‘In the short term, business will want to raise prices. They could absorb higher costs by squeezing margins, but with more debt to service and many cash-rich households able to pay up, why would they?’
The implicit assumption behind both these comments is that businesses don’t have a free hand but can only increase prices when ‘the market can bear it’. They can’t raise prices above this level (at least not without losing customers) even if taxes, wages or other costs go up. If the market won’t bear it, then they have to let their profit margins be squeezed. On the other hand, if the market will bear it they can increase their price even if their costs haven’t gone up.

What the economists are saying is that, due to the demand built up during the Covid restrictions, the market will be able to bear it and the general price level will rise as a result.

Info War (2021)

Book Review from the July 2021 issue of the Socialist Standard

The Sacking of Fallujah: A People’s History by Ross Caputi, Richard Nil, Donna Mulhearn. Massachusetts Press, 2019.

In 2016, the city of Fallujah in Iraq, with a population of around a third of a million, was utterly destroyed. It was the third time that it had been under sustained military assault as a consequence of the United States’ invasion of that country. This book looks not at the military tactical ‘war porn’ side of these pacifications, but at the human cost, and the ways in which power was inflicted on that city.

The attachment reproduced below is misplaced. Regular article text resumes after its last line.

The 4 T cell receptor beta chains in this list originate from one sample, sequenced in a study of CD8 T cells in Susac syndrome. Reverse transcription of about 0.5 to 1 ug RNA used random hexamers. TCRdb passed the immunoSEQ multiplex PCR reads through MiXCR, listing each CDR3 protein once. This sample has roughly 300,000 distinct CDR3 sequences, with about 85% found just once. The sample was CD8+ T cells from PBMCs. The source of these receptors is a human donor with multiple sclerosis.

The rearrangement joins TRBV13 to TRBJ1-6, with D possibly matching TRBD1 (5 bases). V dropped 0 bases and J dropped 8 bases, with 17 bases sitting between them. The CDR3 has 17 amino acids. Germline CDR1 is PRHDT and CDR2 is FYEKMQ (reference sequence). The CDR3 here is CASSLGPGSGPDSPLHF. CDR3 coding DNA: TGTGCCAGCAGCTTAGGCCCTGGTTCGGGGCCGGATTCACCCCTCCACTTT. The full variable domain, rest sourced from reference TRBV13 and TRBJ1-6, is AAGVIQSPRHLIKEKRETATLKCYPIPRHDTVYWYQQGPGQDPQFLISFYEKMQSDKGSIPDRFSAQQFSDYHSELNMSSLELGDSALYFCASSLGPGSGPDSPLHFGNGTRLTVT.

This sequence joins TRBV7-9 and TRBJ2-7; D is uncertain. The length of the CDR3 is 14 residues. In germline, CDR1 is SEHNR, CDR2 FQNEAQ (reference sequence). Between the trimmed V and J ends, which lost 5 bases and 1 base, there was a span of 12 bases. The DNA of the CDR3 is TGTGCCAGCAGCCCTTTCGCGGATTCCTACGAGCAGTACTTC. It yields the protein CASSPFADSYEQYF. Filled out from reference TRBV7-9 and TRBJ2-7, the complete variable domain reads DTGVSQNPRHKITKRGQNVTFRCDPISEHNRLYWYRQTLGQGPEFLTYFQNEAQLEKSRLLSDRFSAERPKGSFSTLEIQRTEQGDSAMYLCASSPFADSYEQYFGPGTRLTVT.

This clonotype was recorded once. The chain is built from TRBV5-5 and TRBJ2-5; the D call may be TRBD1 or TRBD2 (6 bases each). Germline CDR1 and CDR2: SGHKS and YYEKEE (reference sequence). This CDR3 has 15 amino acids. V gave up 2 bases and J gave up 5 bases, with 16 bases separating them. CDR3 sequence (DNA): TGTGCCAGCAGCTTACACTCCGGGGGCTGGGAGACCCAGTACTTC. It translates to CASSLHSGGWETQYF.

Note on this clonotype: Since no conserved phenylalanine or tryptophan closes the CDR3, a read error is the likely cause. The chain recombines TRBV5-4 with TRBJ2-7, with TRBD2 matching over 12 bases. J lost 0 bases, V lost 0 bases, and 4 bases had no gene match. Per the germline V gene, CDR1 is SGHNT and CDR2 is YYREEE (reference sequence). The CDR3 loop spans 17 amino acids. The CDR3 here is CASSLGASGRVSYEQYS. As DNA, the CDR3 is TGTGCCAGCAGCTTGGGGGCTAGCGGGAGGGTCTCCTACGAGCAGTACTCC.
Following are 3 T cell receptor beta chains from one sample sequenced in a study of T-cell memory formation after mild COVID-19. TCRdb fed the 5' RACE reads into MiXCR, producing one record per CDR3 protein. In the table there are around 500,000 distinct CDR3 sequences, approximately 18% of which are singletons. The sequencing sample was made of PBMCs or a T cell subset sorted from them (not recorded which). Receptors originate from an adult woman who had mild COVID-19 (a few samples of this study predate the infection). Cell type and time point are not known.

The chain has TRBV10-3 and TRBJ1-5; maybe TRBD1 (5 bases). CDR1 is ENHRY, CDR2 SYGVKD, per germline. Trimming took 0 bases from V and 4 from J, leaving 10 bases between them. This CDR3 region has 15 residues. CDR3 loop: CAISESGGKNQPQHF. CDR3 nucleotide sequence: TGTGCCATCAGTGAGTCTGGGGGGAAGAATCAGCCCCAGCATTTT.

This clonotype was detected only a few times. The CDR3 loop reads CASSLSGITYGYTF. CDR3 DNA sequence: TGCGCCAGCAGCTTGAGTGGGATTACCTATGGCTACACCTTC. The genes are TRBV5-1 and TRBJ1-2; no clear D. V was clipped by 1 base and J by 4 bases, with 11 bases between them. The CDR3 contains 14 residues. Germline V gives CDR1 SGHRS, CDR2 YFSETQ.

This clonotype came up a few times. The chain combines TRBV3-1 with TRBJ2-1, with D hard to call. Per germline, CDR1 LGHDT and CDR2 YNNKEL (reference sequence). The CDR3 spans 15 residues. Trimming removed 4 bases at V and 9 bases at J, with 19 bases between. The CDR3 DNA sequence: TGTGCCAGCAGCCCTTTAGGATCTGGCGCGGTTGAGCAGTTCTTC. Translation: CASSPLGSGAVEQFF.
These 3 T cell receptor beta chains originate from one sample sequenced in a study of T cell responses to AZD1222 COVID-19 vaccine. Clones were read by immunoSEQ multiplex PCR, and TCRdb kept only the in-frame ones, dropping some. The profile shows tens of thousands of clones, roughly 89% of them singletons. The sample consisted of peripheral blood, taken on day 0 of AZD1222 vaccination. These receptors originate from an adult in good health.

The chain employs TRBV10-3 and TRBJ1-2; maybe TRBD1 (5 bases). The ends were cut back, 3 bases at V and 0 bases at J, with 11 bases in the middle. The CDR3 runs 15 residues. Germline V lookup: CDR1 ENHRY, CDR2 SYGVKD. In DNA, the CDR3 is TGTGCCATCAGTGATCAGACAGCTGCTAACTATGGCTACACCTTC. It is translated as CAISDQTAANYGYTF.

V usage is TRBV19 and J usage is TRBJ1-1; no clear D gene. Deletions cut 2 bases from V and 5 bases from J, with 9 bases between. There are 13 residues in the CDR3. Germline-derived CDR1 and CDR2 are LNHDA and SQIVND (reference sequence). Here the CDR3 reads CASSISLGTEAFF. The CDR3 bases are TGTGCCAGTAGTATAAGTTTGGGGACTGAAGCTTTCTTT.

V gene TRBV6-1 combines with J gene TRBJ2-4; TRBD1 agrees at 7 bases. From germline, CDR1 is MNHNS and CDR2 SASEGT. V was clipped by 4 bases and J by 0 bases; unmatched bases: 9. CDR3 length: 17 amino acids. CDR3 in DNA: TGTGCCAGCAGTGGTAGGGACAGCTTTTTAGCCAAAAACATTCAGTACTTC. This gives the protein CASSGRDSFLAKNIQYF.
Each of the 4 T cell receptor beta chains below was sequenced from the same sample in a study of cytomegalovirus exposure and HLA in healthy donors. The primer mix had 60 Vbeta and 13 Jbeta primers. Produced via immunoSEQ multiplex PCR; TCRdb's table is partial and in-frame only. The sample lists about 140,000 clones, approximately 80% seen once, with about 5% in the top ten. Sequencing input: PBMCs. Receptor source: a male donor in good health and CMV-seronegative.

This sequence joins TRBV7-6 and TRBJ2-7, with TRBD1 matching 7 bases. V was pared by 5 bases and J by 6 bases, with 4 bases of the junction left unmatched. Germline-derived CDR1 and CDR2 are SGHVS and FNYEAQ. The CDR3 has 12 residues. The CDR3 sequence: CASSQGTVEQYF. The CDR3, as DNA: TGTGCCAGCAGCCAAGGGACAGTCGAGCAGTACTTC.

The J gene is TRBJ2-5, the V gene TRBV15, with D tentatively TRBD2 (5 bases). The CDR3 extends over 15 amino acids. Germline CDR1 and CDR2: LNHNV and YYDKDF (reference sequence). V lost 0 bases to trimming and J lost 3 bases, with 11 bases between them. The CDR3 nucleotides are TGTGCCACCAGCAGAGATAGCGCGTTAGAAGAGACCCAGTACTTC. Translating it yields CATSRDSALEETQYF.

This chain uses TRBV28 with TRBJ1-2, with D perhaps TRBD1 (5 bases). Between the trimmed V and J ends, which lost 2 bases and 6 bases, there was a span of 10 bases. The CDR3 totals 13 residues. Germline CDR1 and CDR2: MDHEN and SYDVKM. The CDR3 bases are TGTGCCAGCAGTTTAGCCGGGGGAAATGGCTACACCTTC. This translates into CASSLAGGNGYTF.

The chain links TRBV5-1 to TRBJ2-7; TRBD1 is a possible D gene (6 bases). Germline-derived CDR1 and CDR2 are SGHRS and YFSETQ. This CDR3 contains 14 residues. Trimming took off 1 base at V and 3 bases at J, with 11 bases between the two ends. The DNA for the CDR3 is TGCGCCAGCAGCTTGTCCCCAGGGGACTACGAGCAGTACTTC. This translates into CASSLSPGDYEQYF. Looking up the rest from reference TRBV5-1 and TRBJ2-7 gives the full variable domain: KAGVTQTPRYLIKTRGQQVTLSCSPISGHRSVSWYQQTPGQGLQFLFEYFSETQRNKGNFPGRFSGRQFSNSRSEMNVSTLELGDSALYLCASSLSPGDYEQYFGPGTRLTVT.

A large chunk of the book is spent defending the right of the population of Fallujah to take up arms in resistance to the invading forces. It also spends some time distancing them from the fighters of ISIS (according to the authors, although ISIS fighters were present for the third battle of Fallujah, they had interposed themselves in the conflict, rather than the Fallujans particularly seeking to join the cause of the Islamists).

Some of the details of how the US fought in Fallujah are instructive. The first battle of Fallujah was shaped by classic counter-insurgency problems. The US had laid siege to the city, creating the prospect of a humanitarian disaster (they also blamed insurgents for using the civilians as human shields, despite the fact that the US themselves had locked them in). Pictures beamed around the world meant the battle was one of propaganda as much as bullets.

This can be illustrated by the fact that as part of the second attack coalition forces took control of the hospital, because they considered the staff there to be ‘terrorist sympathisers’ who put out claims of casualty numbers that conflicted with the coalition’s own announcements. Uncontrolled journalists were barred from the zone. They were determined not to lose the image war a second time.